Organic Matter and Soil Fertility
May 18, 2009
 
Organic matter plays an important role in our gardens, says University of Illinois Extension horticulture specialist Richard Hentschel.

He calls organic matter -- Mother Nature's slow release fertilizer.

Organic matter provides the soil with the right components to build the soil, something that inorganic fertilizers can't do. Organic matter also provides those other lesser-used nutrients called micro nutrients, think one-a-day vitamins for plants.

Organic matter also helps sandy soils hold more water and nutrients and will aid the ability of a heavy clay soil to drain excessive soil moisture by adding porosity. To be effective in supplying all the nutrients a plant will need, applications of organic matter need to be done annually.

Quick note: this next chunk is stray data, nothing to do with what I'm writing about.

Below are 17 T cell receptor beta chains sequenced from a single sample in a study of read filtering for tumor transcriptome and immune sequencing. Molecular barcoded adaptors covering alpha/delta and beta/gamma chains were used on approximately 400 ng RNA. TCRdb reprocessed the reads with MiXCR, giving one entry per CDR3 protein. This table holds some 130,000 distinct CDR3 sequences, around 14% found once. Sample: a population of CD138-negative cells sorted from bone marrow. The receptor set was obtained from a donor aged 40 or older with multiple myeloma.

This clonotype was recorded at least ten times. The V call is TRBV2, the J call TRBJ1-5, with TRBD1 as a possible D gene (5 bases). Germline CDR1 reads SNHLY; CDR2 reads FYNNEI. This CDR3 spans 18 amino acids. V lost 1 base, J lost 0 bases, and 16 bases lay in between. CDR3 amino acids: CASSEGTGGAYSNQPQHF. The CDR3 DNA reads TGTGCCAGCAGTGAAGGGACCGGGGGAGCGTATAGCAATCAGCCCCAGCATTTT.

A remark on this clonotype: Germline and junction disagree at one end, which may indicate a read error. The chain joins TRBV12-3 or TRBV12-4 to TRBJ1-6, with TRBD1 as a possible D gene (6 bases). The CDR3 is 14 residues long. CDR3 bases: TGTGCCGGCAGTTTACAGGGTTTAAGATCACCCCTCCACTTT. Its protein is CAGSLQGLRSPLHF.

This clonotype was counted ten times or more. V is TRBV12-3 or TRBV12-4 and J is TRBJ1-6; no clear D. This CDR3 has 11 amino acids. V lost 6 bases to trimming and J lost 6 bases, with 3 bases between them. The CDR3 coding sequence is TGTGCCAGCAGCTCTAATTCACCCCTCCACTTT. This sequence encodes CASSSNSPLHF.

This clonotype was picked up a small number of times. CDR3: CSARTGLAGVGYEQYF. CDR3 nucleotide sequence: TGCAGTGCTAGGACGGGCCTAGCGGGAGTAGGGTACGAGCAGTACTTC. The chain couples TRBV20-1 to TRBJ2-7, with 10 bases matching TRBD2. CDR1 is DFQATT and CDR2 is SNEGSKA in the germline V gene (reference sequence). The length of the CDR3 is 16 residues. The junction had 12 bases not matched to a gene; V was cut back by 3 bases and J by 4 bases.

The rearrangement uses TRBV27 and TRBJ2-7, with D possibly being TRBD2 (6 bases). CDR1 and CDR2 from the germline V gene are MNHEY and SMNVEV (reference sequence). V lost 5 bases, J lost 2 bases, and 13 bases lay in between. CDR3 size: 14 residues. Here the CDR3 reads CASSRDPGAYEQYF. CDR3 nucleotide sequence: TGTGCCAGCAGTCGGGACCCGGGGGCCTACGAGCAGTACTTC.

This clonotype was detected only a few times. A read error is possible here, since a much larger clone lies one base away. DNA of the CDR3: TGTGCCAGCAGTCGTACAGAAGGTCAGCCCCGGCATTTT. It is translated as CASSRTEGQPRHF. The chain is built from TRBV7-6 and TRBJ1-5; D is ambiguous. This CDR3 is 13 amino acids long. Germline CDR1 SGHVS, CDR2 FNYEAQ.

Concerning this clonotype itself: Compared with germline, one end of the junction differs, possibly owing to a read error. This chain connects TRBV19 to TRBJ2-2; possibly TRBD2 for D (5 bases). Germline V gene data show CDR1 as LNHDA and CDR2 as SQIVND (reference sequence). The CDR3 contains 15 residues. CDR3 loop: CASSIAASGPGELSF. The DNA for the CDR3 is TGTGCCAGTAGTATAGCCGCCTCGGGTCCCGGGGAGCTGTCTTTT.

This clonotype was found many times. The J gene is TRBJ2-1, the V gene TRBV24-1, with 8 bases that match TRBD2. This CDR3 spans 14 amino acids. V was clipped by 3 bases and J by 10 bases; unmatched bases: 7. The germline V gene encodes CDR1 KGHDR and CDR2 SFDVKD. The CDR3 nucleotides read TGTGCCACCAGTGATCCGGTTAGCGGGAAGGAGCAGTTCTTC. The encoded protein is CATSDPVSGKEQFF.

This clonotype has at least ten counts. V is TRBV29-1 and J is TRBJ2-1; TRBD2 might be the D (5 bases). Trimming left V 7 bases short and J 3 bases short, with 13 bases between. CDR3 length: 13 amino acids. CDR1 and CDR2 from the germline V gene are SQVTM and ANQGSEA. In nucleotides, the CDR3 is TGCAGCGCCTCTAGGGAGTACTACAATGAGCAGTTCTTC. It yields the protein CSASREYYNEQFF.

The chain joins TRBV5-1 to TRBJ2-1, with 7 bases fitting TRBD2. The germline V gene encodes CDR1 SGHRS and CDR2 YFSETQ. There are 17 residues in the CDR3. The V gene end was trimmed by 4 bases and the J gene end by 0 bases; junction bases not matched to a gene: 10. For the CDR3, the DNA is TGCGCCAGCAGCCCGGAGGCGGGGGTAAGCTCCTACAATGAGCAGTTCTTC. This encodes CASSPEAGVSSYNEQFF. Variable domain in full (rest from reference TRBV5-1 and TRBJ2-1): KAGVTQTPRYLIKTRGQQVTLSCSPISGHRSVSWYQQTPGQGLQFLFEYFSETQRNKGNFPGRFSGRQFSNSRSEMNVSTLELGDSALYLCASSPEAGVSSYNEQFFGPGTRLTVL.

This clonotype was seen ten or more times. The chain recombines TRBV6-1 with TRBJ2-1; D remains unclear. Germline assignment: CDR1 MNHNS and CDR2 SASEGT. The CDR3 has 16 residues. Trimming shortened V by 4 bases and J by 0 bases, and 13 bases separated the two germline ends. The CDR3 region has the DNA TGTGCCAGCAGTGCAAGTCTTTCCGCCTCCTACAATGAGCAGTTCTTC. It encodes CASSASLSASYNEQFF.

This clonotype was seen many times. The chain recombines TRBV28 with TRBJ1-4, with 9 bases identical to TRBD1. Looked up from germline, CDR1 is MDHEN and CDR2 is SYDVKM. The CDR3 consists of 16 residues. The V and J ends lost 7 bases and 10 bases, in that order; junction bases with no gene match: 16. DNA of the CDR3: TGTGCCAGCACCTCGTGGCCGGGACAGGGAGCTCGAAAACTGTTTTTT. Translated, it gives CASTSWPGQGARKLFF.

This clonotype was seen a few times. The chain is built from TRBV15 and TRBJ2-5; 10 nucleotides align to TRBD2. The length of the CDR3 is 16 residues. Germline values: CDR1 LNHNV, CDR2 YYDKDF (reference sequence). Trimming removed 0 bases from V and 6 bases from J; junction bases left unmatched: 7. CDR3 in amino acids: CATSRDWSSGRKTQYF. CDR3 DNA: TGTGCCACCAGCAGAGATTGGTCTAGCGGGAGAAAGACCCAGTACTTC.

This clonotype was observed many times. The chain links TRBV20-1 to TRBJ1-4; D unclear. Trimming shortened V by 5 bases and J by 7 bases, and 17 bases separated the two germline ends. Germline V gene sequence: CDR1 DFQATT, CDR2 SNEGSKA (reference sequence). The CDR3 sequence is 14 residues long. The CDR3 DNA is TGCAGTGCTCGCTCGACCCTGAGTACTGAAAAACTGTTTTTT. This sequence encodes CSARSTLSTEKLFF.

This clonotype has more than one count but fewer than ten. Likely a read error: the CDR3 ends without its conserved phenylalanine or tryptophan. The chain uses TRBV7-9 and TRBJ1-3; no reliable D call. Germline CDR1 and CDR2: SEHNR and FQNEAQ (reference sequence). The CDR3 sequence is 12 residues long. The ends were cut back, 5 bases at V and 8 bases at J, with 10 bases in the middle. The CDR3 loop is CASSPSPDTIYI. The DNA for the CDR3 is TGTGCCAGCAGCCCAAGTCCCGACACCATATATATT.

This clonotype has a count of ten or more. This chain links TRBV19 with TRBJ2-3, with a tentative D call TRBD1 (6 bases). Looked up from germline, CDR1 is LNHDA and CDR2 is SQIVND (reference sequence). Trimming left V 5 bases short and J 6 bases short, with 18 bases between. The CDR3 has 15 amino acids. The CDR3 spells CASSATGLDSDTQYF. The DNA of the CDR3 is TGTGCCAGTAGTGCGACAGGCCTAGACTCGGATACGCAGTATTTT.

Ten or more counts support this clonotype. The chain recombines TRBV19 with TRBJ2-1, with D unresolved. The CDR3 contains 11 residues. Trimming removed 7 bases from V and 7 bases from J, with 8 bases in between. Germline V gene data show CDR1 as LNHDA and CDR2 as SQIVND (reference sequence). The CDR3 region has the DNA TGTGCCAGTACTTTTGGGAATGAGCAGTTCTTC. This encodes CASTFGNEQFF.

Hentschel says that there are concerns today for our environment that gardeners don't overfertilize, increasing the chance of groundwater contamination or causing algae blooms in our retention ponds, streams and creeks. He recommends that gardeners have a soil test done to determine which nutrients if any need to be built up in our soils.

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